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Avoid 'death by slides' with five lesson plan reasons

  • Published
  • By Master Sgt. Mike R. Smith
  • I.G. Brown Training and Education Center
It's a common fear to give instruction before a group, but experts at the I.G. Brown Training and Education Center said recently that if you put presentation slides aside, and take time to plan, you can write lessons that feel comfortable and make class less punishing.

"Just relying on PowerPoint is not an effective way to give a lesson," said Tammie Smeltzer, professional continuing education manager for the Air National Guard. "You will skip key points and get off track, not to mention, you pass on those vague slides to the next guy."

First, PCE instructors here, who teach hundreds annually, tell service members who give regular lessons to take an instructor course. The military offers many programs that vary in the qualifications they provide.

The training center offers a basic, two-week Instructor Certification Program for Airmen, which is popular with aircrew flight equipment personnel, firefighters, security forces, equal opportunity managers and others.

The instructors offered these five reasons for developing a lesson plan:

1. You hit your objective

You may know what you want to say, but a written objective ensures that you cover the critical topics you want students to walk away with, despite off-topic discussion or questions.

"The biggest mistake many make is that they believe they can shoot from the hip because they know their topic so well," said Smeltzer.

Ask yourself, "What is it that I want students to remember?" Write it out, like this: The objective of this lesson is for each student to comprehend the benefits of a zombie preparedness plan.

2. You have a strategy

Like any good military operation, you need a strategy. Instructors use a strategy statement, which describes what they're talking about, why they selected their main points, and how they intend to present each main point.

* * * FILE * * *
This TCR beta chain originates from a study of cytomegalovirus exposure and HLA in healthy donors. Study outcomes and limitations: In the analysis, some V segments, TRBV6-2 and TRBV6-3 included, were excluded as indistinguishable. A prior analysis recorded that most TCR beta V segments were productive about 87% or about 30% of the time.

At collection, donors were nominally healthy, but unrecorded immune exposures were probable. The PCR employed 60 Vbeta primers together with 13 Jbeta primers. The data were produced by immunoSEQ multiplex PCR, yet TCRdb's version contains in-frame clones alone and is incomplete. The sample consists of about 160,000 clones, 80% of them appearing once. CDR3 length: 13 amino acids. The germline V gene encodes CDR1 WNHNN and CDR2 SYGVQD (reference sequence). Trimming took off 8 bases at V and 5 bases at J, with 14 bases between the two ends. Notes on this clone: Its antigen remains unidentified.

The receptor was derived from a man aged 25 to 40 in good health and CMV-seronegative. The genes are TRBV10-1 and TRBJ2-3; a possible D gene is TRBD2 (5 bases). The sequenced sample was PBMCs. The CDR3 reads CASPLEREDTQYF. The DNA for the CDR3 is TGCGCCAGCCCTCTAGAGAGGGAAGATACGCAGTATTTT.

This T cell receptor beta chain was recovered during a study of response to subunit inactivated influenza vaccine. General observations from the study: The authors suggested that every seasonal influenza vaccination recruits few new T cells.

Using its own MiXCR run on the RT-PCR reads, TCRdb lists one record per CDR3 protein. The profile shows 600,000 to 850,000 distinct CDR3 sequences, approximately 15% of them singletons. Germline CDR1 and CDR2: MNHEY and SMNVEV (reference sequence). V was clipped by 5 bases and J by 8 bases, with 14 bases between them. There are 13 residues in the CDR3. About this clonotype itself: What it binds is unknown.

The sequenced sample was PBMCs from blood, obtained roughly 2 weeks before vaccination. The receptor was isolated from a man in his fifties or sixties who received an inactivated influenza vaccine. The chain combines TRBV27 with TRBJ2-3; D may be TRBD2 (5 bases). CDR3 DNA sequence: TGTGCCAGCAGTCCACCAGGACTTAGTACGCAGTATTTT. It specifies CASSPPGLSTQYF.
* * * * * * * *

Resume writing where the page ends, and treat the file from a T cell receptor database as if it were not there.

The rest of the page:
If you're the type who never reads the assembly instructions or manual, this is the moment you really need to follow the directions, said Smeltzer.

"It's your game plan," said Smeltzer. "It describes how all the pieces are going to connect."

3. You know exactly what to say

There's few other moments as awkward as being tongue-tied before a full classroom. Especially when your boss and your subordinates are watching.

How will you start your lesson? Do you have an introduction? Can you describe why your lesson is important? What will you say in your overview or during your main points? What will you say to transition between them?

Again, instructors said that your expert knowledge of a topic here will not guarantee a good lesson. You increase the odds for success when you write out what to say in the classroom, word for word.

You can keep the lesson plan in your hand or atop a podium, since reading from slides turns your back to the class and weakens interaction and timing, said Smeltzer.

There's also a gamble to consider when relying solely on overhead projectors and computers. If there's a system outage, it might happen during your class.

Smeltzer said that using visual aids like PowerPoint to compliment your lesson is a good idea, but take time to scrutinize any visuals, and redesign them when they fail to follow your strategy and objective.

4. You anticipate questions

Good lesson plans formulate and anticipate interactivity during the lesson, said Dustin Russell, a prior Air Force maintainer and a former high school English teacher who now certifies Air Force instructors as an instructional systems specialist.

"The heart of any education or good learning comes from good questioning," said Russell. "The whole point is to get them thinking about your topic."

A presentation slide with 20 bullet statements, five multi-colored arrows and a picture of your cat takes more time to decipher than asking the class, simply: "What is the Fire Triangle?"

Russell said that if instructors ask the right questions - those related to their main points - they will stay on topic and meet the lesson objective.

"Ideally, if you're formulating good questions and not just reading a PowerPoint throughout, there should not be many questions at the end of the lesson, because you already answered them," said Russell.

5. You save time

If you're interested in reducing staffing requirements, an initial time investment in a well written lesson plan is the way to go, said Russell.

"What I like to pass on in class is that, if you're reassigned, someone else can step right in and teach that lesson," said Russell. "They will know what you wanted to get out of that lesson, because they don't need to figure all the material out again."

"Even if you are the expert, if you sit down and write it all out, it really makes you think, 'why am I teaching this ... and why am I doing it this way and what would be a good question to ask here,' and think those things through, rather than winging it with a PowerPoint," said Russell.